Think of the forgotten half of the harvest

Dr. Tom Simmons, Founder and CEO, The Supplant Company.

Perhaps the most unavoidable signs of trouble in today’s supply chain empty shelves and increased prices at supermarkets. Tariffs and inflation are the direct causes of this, but population growth and climate change will increase pressure on supply over the next century. For example, it is estimated we need 60% more food to feed the population of 2050, despite not having 60% more land. This is a challenge compounded by the unpredictability that climate change brings to crop production.

Using sustainable resources to produce all consumer products, from food to cosmetics to home care, will be a major necessary step forward for supply chains in the coming years. Crop production is an important potential resource for this. How can we best prepare plant agriculture for a sustainable future?

Food waste starts on the farm

Particularly in the field of food, a well-known lever to reduce delivery stress is to limit waste. Both businesses and governments are making commitments to reduce it, and a growing number of companies are committed to convert food waste into new products.

Where is this food waste? Many consumers think about it mainly at their table or in the supermarket, but just as much as 30% occur on or shortly after leaving the farm. That is 1.2 billion tons lost for reaching the supermarket!

But as surprising as this amount is, even this vastly underestimates the amount of vegetable agricultural waste produced before it reaches the supermarket. That’s because these numbers only count the part of the plant that is conventionally considered the “product” – the grain, beans, starch, sugar, oil, etc. – which is actually the minority of what is produced during the crop production is grown.

The forgotten half of the harvest

The missing majority that these numbers fail to account for is what I call “the forgotten half of the crop,” but in reality it’s significantly more than half. It is made from the structural parts of the plant that are left behind: the stems, straw, hulls, husks, cobs, etc.

On a tonnage basis, more of these fibrous by-products are produced on farms each year than all of the grain, beans, starch, sugar, and oil combined. For both wheat and rice, twice as many side streams are produced as grain. In front of sugar caneit is four times as much as total sugar production.

Fibrous side streams are therefore by far the largest source of waste in plant cultivation. Of course, not everything is wasted, but almost everything is underused. Some of it becomes animal litter, animal food or biofueland some are plowed back into fields. But in today’s economy, a lot has net zero value: every year more rice straw is burned in fields than the total amount of rice produced.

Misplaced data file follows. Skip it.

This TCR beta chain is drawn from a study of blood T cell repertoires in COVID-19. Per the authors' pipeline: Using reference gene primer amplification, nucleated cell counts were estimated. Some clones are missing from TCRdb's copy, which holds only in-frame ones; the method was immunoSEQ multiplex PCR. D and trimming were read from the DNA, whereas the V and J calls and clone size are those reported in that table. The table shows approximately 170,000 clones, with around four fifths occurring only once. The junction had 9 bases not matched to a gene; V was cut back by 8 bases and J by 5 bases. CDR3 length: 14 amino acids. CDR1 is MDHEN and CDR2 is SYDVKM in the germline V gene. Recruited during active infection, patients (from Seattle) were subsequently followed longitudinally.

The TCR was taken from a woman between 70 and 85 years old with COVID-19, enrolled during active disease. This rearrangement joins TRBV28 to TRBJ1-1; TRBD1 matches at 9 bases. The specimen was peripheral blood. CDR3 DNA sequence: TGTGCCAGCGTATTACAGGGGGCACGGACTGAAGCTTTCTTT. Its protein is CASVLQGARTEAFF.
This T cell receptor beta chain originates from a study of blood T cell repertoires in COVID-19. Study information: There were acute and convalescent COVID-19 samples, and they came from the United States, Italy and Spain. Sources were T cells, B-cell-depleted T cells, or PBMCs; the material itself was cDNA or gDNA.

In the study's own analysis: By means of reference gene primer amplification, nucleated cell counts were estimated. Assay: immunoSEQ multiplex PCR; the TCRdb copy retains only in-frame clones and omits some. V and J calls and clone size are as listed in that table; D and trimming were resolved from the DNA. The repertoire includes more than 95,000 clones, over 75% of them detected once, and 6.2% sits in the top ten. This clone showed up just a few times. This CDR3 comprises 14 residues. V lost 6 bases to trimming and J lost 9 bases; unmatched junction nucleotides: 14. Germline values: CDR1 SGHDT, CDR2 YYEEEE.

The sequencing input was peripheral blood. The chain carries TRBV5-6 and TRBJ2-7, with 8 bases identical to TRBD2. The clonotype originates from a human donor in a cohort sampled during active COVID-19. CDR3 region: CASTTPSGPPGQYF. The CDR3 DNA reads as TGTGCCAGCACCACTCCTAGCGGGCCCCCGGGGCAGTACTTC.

With this perspective, the probability of using so-called agricultural waste is four to twelve times greater than the food waste figures indicate. The scale is there to make an impact, and the price stability is an attractive base to build new industries. Finally, because fibrous side streams are a product of the amount of energy, fertilizers and emissions that generally go into crop cultivation, we have a moral obligation to make the best use of them.

Fibrous pioneers

Many companies are already innovating in making fibrous sidestream-derived materials food ingredients, cosmetics and personal care products. For example, Upcircle incorporates oat hulls into facial cleansers to act as a texture modifier and exfoliant, and The Supplant Company makes food ingredients from oat hulls and corn on the cob, though they can use almost all of the main crop sidestreams.

These products can add value from all directions: healthier, more sustainable and more accessible, they are a perfect example of what can happen if we start to see the forgotten half of the harvest not as waste to be processed, but as an opportunity to realize.

Just as petrochemical refining led to the creation of several new industries, innovative uses for the forgotten half of the harvest will lead to brand new approaches to materials economics, but this time using the solid foundations of a sustainable raw material. Business Council is the premier growth and networking organization for entrepreneurs and leaders. Am I eligible?